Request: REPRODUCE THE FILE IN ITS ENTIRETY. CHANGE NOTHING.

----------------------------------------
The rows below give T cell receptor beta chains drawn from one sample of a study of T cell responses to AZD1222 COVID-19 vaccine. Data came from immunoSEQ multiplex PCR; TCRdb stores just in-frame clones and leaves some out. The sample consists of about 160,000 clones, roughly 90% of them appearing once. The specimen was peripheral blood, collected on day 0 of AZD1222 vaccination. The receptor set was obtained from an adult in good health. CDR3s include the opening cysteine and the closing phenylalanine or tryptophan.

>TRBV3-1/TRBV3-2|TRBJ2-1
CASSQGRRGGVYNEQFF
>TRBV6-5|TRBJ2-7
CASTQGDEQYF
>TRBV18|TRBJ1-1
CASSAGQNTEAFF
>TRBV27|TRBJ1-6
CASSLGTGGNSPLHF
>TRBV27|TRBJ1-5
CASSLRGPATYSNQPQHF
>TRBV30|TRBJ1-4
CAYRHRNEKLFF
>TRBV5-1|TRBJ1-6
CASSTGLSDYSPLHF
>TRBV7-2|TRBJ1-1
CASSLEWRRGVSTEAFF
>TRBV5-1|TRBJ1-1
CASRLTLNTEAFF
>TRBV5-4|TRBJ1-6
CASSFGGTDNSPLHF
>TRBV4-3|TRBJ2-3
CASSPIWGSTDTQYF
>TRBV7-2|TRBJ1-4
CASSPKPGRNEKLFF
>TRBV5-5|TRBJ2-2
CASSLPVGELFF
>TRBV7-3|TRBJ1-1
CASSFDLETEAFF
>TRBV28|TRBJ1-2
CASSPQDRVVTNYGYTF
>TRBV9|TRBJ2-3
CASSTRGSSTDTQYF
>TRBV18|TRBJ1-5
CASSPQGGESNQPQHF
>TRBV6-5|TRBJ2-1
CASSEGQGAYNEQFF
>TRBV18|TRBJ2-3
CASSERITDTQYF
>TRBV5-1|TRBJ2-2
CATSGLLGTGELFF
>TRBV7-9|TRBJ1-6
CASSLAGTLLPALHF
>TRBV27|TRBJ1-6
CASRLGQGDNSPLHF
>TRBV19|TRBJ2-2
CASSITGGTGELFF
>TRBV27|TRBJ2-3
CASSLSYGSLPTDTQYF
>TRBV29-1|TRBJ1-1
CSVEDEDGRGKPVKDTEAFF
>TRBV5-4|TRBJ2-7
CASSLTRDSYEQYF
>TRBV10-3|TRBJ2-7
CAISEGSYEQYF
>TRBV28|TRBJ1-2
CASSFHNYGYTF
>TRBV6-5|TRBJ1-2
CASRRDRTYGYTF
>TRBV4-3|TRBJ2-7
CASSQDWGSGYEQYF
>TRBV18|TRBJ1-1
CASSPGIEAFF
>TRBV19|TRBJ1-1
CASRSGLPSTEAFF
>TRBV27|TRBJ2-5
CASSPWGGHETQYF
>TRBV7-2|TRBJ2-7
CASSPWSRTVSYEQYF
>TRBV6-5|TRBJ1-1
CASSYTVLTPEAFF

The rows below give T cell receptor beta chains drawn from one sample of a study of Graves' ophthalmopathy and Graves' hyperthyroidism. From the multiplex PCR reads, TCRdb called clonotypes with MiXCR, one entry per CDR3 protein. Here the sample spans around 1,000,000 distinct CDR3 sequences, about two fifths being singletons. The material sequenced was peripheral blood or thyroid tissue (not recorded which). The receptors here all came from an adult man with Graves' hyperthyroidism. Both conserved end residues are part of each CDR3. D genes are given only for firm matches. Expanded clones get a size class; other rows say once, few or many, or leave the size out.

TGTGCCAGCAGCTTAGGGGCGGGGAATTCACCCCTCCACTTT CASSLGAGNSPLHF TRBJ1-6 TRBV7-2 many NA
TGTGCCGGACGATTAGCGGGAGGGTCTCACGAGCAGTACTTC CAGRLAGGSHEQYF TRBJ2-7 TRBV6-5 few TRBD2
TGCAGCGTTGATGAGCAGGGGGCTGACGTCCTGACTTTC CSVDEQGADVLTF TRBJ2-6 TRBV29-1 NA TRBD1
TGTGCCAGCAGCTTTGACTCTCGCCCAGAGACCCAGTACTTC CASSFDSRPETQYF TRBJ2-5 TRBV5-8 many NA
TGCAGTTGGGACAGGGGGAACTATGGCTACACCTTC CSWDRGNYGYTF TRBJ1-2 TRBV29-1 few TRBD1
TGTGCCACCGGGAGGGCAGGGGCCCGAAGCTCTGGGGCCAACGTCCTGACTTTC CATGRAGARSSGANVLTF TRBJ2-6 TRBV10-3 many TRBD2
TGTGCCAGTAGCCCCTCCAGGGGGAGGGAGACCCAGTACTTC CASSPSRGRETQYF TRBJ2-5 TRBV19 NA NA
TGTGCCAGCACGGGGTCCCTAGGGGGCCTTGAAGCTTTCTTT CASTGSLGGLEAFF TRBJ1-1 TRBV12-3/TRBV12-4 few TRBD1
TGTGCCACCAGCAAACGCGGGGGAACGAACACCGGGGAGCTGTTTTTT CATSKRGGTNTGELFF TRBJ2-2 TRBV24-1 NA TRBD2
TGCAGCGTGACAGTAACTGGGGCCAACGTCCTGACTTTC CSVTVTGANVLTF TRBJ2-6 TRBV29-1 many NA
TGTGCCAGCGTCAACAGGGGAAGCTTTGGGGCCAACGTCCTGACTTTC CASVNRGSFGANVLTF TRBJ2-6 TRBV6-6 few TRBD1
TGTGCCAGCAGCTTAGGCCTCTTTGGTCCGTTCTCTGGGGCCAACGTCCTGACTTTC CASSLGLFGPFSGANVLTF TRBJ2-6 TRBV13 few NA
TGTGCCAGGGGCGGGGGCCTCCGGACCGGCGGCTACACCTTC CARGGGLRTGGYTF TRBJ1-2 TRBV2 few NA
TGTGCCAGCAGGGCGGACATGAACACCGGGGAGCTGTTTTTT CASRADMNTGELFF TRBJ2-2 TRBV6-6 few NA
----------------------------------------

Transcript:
The rows below give T cell receptor beta chains drawn from one sample of a study of T cell responses to AZD1222 COVID-19 vaccine. Data came from immunoSEQ multiplex PCR; TCRdb stores just in-frame clones and leaves some out. The sample consists of about 160,000 clones, roughly 90% of them appearing once. The specimen was peripheral blood, collected on day 0 of AZD1222 vaccination. The receptor set was obtained from an adult in good health. CDR3s include the opening cysteine and the closing phenylalanine or tryptophan.

>TRBV3-1/TRBV3-2|TRBJ2-1
CASSQGRRGGVYNEQFF
>TRBV6-5|TRBJ2-7
CASTQGDEQYF
>TRBV18|TRBJ1-1
CASSAGQNTEAFF
>TRBV27|TRBJ1-6
CASSLGTGGNSPLHF
>TRBV27|TRBJ1-5
CASSLRGPATYSNQPQHF
>TRBV30|TRBJ1-4
CAYRHRNEKLFF
>TRBV5-1|TRBJ1-6
CASSTGLSDYSPLHF
>TRBV7-2|TRBJ1-1
CASSLEWRRGVSTEAFF
>TRBV5-1|TRBJ1-1
CASRLTLNTEAFF
>TRBV5-4|TRBJ1-6
CASSFGGTDNSPLHF
>TRBV4-3|TRBJ2-3
CASSPIWGSTDTQYF
>TRBV7-2|TRBJ1-4
CASSPKPGRNEKLFF
>TRBV5-5|TRBJ2-2
CASSLPVGELFF
>TRBV7-3|TRBJ1-1
CASSFDLETEAFF
>TRBV28|TRBJ1-2
CASSPQDRVVTNYGYTF
>TRBV9|TRBJ2-3
CASSTRGSSTDTQYF
>TRBV18|TRBJ1-5
CASSPQGGESNQPQHF
>TRBV6-5|TRBJ2-1
CASSEGQGAYNEQFF
>TRBV18|TRBJ2-3
CASSERITDTQYF
>TRBV5-1|TRBJ2-2
CATSGLLGTGELFF
>TRBV7-9|TRBJ1-6
CASSLAGTLLPALHF
>TRBV27|TRBJ1-6
CASRLGQGDNSPLHF
>TRBV19|TRBJ2-2
CASSITGGTGELFF
>TRBV27|TRBJ2-3
CASSLSYGSLPTDTQYF
>TRBV29-1|TRBJ1-1
CSVEDEDGRGKPVKDTEAFF
>TRBV5-4|TRBJ2-7
CASSLTRDSYEQYF
>TRBV10-3|TRBJ2-7
CAISEGSYEQYF
>TRBV28|TRBJ1-2
CASSFHNYGYTF
>TRBV6-5|TRBJ1-2
CASRRDRTYGYTF
>TRBV4-3|TRBJ2-7
CASSQDWGSGYEQYF
>TRBV18|TRBJ1-1
CASSPGIEAFF
>TRBV19|TRBJ1-1
CASRSGLPSTEAFF
>TRBV27|TRBJ2-5
CASSPWGGHETQYF
>TRBV7-2|TRBJ2-7
CASSPWSRTVSYEQYF
>TRBV6-5|TRBJ1-1
CASSYTVLTPEAFF

The rows below give T cell receptor beta chains drawn from one sample of a study of Graves' ophthalmopathy and Graves' hyperthyroidism. From the multiplex PCR reads, TCRdb called clonotypes with MiXCR, one entry per CDR3 protein. Here the sample spans around 1,000,000 distinct CDR3 sequences, about two fifths being singletons. The material sequenced was peripheral blood or thyroid tissue (not recorded which). The receptors here all came from an adult man with Graves' hyperthyroidism. Both conserved end residues are part of each CDR3. D genes are given only for firm matches. Expanded clones get a size class; other rows say once, few or many, or leave the size out.

TGTGCCAGCAGCTTAGGGGCGGGGAATTCACCCCTCCACTTT CASSLGAGNSPLHF TRBJ1-6 TRBV7-2 many NA
TGTGCCGGACGATTAGCGGGAGGGTCTCACGAGCAGTACTTC CAGRLAGGSHEQYF TRBJ2-7 TRBV6-5 few TRBD2
TGCAGCGTTGATGAGCAGGGGGCTGACGTCCTGACTTTC CSVDEQGADVLTF TRBJ2-6 TRBV29-1 NA TRBD1
TGTGCCAGCAGCTTTGACTCTCGCCCAGAGACCCAGTACTTC CASSFDSRPETQYF TRBJ2-5 TRBV5-8 many NA
TGCAGTTGGGACAGGGGGAACTATGGCTACACCTTC CSWDRGNYGYTF TRBJ1-2 TRBV29-1 few TRBD1
TGTGCCACCGGGAGGGCAGGGGCCCGAAGCTCTGGGGCCAACGTCCTGACTTTC CATGRAGARSSGANVLTF TRBJ2-6 TRBV10-3 many TRBD2
TGTGCCAGTAGCCCCTCCAGGGGGAGGGAGACCCAGTACTTC CASSPSRGRETQYF TRBJ2-5 TRBV19 NA NA
TGTGCCAGCACGGGGTCCCTAGGGGGCCTTGAAGCTTTCTTT CASTGSLGGLEAFF TRBJ1-1 TRBV12-3/TRBV12-4 few TRBD1
TGTGCCACCAGCAAACGCGGGGGAACGAACACCGGGGAGCTGTTTTTT CATSKRGGTNTGELFF TRBJ2-2 TRBV24-1 NA TRBD2
TGCAGCGTGACAGTAACTGGGGCCAACGTCCTGACTTTC CSVTVTGANVLTF TRBJ2-6 TRBV29-1 many NA
TGTGCCAGCGTCAACAGGGGAAGCTTTGGGGCCAACGTCCTGACTTTC CASVNRGSFGANVLTF TRBJ2-6 TRBV6-6 few TRBD1
TGTGCCAGCAGCTTAGGCCTCTTTGGTCCGTTCTCTGGGGCCAACGTCCTGACTTTC CASSLGLFGPFSGANVLTF TRBJ2-6 TRBV13 few NA
TGTGCCAGGGGCGGGGGCCTCCGGACCGGCGGCTACACCTTC CARGGGLRTGGYTF TRBJ1-2 TRBV2 few NA
TGTGCCAGCAGGGCGGACATGAACACCGGGGAGCTGTTTTTT CASRADMNTGELFF TRBJ2-2 TRBV6-6 few NA